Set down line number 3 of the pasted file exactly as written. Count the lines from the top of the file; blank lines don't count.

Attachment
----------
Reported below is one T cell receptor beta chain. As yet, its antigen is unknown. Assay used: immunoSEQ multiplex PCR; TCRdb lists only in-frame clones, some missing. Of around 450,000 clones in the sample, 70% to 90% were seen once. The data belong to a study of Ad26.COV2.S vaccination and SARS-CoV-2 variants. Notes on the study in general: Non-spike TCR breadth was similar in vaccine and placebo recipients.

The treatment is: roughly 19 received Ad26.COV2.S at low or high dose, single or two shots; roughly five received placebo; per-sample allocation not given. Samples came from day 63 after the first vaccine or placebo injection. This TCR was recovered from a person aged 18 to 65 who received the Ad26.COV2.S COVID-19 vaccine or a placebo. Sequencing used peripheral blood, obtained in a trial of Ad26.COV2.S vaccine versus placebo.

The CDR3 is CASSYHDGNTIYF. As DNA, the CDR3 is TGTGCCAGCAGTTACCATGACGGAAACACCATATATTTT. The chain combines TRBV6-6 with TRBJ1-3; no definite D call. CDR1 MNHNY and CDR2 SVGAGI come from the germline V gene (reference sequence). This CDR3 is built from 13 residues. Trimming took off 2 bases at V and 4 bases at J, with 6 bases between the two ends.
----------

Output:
The CDR3 is CASSYHDGNTIYF. As DNA, the CDR3 is TGTGCCAGCAGTTACCATGACGGAAACACCATATATTTT. The chain combines TRBV6-6 with TRBJ1-3; no definite D call. CDR1 MNHNY and CDR2 SVGAGI come from the germline V gene (reference sequence). This CDR3 is built from 13 residues. Trimming took off 2 bases at V and 4 bases at J, with 6 bases between the two ends.